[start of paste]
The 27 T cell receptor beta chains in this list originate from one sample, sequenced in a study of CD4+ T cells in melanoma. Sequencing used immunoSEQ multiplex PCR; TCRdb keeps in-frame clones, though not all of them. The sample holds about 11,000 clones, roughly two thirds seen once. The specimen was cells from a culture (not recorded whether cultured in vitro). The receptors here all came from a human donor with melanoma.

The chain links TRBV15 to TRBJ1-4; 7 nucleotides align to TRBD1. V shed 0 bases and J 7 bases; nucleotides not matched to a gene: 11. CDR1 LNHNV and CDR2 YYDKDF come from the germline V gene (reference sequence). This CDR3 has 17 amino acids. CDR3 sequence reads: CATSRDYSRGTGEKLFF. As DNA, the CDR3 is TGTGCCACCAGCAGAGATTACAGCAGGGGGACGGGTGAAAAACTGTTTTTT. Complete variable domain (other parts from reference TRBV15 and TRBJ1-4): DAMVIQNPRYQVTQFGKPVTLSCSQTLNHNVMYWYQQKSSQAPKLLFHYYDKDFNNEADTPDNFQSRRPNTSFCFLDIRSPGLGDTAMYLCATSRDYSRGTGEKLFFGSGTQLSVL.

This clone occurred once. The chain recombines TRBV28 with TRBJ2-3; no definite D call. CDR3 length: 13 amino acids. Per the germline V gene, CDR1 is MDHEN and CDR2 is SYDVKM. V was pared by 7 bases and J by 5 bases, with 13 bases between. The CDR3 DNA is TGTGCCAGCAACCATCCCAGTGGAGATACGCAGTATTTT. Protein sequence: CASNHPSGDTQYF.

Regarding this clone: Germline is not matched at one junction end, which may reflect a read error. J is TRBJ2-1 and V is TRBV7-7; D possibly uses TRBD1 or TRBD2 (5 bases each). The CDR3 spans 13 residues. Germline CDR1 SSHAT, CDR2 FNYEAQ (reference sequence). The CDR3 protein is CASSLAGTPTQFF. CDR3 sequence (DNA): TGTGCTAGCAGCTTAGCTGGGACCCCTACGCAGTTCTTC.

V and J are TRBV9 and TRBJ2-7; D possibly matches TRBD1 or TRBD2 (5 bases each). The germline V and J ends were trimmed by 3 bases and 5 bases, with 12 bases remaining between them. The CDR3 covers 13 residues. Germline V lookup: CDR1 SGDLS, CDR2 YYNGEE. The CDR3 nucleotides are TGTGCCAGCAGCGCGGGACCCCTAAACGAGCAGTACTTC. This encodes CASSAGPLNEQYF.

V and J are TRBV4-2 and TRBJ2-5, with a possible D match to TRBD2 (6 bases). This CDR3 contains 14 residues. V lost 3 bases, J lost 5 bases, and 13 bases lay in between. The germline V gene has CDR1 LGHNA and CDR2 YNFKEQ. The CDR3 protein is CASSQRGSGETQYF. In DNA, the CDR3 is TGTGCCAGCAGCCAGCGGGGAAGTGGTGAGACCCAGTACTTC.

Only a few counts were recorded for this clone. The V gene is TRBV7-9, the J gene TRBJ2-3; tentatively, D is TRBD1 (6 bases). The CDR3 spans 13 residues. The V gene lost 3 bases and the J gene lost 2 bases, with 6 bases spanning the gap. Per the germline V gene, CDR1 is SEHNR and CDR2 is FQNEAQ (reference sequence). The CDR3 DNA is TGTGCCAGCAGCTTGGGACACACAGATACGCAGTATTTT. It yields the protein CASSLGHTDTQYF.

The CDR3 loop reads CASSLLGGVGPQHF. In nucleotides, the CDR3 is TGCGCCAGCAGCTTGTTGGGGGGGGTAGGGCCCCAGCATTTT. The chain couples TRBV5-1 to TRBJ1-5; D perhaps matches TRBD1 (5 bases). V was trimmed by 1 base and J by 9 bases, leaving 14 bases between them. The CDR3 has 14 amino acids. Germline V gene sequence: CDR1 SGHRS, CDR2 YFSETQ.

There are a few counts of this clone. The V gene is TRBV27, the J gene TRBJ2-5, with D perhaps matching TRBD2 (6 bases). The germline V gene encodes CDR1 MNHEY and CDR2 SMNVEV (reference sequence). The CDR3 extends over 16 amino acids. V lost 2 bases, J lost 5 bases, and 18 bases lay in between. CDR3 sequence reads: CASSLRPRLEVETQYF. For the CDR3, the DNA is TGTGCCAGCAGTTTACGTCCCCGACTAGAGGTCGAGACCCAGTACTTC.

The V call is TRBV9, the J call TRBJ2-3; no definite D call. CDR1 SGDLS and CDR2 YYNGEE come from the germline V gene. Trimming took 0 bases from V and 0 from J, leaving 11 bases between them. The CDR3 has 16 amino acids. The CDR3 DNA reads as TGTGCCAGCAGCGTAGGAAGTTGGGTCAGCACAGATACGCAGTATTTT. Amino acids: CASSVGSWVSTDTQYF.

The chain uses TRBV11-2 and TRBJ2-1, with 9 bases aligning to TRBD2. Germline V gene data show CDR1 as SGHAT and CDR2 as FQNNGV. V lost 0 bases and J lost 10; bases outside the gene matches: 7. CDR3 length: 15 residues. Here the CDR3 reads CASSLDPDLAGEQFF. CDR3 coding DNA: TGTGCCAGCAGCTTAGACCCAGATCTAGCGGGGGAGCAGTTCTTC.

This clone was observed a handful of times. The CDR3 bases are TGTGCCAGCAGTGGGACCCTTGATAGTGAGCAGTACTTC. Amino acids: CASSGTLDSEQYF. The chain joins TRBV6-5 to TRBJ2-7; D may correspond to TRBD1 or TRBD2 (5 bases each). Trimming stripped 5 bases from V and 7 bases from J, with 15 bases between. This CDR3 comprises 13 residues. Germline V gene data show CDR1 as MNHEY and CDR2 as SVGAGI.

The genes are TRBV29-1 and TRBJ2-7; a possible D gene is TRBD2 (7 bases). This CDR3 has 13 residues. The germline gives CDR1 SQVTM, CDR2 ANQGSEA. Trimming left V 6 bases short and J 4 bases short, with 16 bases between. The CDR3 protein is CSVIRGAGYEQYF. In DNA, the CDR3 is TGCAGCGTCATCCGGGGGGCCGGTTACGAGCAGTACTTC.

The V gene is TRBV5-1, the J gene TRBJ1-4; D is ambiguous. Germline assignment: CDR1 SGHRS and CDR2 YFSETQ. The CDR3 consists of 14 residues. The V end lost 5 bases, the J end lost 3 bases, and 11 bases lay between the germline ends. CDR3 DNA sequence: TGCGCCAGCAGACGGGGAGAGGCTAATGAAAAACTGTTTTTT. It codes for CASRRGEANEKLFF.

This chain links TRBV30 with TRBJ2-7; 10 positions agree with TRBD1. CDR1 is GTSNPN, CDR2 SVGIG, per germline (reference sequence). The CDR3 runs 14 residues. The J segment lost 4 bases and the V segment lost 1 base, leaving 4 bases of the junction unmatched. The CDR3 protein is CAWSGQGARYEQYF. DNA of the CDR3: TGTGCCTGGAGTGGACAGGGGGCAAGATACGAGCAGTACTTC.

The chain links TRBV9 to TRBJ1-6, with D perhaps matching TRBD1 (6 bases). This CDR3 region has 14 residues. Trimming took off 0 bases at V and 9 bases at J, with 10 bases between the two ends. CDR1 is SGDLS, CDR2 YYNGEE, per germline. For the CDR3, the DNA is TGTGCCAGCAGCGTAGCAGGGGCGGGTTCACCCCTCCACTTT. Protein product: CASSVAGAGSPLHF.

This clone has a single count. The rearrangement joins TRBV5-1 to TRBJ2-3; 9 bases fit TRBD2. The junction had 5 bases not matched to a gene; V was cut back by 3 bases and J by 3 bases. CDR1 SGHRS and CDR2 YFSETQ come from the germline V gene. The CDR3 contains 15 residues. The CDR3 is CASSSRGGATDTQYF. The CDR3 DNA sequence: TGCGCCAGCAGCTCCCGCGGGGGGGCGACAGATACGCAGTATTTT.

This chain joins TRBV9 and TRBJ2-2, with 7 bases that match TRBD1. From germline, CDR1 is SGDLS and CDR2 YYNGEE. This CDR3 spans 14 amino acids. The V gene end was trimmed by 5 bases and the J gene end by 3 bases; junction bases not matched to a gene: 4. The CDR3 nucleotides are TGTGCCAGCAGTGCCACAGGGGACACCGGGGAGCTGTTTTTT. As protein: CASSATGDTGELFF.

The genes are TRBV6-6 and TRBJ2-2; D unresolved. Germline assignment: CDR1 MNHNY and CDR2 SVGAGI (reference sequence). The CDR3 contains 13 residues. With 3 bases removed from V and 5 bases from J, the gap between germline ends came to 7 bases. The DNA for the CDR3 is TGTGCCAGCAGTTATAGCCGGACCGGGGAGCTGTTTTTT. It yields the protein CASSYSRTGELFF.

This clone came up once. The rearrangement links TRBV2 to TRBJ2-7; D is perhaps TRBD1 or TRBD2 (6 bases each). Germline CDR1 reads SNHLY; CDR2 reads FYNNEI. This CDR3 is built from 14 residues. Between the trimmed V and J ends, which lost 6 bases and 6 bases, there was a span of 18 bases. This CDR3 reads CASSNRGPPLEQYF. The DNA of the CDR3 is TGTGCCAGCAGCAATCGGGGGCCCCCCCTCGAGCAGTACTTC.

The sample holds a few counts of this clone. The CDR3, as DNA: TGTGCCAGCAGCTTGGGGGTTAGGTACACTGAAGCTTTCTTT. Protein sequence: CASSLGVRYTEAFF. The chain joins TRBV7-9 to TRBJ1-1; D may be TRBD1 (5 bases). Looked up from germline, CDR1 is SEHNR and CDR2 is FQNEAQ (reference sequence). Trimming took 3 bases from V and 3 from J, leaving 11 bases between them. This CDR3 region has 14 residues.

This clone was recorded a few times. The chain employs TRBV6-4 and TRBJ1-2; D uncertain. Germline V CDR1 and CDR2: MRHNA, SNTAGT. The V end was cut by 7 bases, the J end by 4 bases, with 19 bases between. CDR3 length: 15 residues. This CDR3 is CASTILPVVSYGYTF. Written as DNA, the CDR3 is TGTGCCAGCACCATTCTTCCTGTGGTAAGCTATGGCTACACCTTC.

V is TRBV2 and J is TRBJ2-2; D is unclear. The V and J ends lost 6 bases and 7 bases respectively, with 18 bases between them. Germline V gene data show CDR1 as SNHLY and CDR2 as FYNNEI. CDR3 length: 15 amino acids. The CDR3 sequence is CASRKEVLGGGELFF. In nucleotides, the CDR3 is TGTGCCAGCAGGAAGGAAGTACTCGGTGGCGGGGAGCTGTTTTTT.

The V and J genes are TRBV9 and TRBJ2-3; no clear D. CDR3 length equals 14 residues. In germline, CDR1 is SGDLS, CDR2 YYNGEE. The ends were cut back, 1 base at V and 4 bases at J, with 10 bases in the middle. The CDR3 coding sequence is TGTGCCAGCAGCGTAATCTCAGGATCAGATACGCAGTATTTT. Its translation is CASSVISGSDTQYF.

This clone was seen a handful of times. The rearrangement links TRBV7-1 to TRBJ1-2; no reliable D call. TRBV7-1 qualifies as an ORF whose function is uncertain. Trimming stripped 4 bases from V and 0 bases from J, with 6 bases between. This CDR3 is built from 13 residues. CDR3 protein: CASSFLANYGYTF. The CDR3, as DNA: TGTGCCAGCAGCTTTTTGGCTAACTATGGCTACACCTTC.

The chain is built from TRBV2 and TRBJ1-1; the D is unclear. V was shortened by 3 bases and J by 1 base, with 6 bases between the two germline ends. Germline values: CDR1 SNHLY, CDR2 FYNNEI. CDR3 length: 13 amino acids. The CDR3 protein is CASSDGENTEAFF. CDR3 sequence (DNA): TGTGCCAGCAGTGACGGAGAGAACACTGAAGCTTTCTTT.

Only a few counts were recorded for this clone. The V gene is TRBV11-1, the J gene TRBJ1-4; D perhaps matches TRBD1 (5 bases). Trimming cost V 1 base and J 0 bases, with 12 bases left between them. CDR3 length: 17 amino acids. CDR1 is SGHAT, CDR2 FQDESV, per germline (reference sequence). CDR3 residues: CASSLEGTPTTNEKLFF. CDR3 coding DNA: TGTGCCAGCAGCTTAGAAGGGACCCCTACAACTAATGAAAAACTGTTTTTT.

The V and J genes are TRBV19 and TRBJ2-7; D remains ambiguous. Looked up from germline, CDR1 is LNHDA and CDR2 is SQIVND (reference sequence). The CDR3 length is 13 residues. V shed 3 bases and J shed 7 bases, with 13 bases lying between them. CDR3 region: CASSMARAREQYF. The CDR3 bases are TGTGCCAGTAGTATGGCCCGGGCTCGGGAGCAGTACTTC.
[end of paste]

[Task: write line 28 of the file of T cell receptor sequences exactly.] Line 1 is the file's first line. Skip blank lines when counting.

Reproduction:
The V and J genes are TRBV19 and TRBJ2-7; D remains ambiguous. Looked up from germline, CDR1 is LNHDA and CDR2 is SQIVND (reference sequence). The CDR3 length is 13 residues. V shed 3 bases and J shed 7 bases, with 13 bases lying between them. CDR3 region: CASSMARAREQYF. The CDR3 bases are TGTGCCAGTAGTATGGCCCGGGCTCGGGAGCAGTACTTC.